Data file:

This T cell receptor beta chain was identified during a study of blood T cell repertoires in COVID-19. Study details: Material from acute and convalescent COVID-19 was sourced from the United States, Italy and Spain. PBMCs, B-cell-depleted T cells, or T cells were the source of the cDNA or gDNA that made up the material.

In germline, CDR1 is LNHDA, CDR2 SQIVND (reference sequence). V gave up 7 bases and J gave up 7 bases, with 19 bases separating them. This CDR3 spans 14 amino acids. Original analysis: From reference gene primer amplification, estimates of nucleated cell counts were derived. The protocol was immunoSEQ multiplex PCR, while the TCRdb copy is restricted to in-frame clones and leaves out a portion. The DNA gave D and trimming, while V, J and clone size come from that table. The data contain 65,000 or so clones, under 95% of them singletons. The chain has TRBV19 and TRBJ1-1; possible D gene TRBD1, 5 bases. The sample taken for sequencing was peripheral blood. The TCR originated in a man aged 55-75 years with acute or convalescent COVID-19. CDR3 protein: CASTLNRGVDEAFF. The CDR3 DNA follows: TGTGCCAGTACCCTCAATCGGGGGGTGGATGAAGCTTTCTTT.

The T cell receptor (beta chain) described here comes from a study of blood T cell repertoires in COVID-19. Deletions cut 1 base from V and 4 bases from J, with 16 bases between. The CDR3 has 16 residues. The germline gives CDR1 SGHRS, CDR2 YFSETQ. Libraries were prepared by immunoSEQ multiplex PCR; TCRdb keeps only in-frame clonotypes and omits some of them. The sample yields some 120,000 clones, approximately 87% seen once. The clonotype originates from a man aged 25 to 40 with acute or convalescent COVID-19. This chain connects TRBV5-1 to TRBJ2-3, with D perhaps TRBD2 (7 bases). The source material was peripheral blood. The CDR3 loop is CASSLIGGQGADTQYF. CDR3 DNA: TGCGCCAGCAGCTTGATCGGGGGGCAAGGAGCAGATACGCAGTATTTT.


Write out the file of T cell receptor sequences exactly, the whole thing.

This T cell receptor beta chain was identified during a study of blood T cell repertoires in COVID-19. Study details: Material from acute and convalescent COVID-19 was sourced from the United States, Italy and Spain. PBMCs, B-cell-depleted T cells, or T cells were the source of the cDNA or gDNA that made up the material.

In germline, CDR1 is LNHDA, CDR2 SQIVND (reference sequence). V gave up 7 bases and J gave up 7 bases, with 19 bases separating them. This CDR3 spans 14 amino acids. Original analysis: From reference gene primer amplification, estimates of nucleated cell counts were derived. The protocol was immunoSEQ multiplex PCR, while the TCRdb copy is restricted to in-frame clones and leaves out a portion. The DNA gave D and trimming, while V, J and clone size come from that table. The data contain 65,000 or so clones, under 95% of them singletons. The chain has TRBV19 and TRBJ1-1; possible D gene TRBD1, 5 bases. The sample taken for sequencing was peripheral blood. The TCR originated in a man aged 55-75 years with acute or convalescent COVID-19. CDR3 protein: CASTLNRGVDEAFF. The CDR3 DNA follows: TGTGCCAGTACCCTCAATCGGGGGGTGGATGAAGCTTTCTTT.

The T cell receptor (beta chain) described here comes from a study of blood T cell repertoires in COVID-19. Deletions cut 1 base from V and 4 bases from J, with 16 bases between. The CDR3 has 16 residues. The germline gives CDR1 SGHRS, CDR2 YFSETQ. Libraries were prepared by immunoSEQ multiplex PCR; TCRdb keeps only in-frame clonotypes and omits some of them. The sample yields some 120,000 clones, approximately 87% seen once. The clonotype originates from a man aged 25 to 40 with acute or convalescent COVID-19. This chain connects TRBV5-1 to TRBJ2-3, with D perhaps TRBD2 (7 bases). The source material was peripheral blood. The CDR3 loop is CASSLIGGQGADTQYF. CDR3 DNA: TGCGCCAGCAGCTTGATCGGGGGGCAAGGAGCAGATACGCAGTATTTT.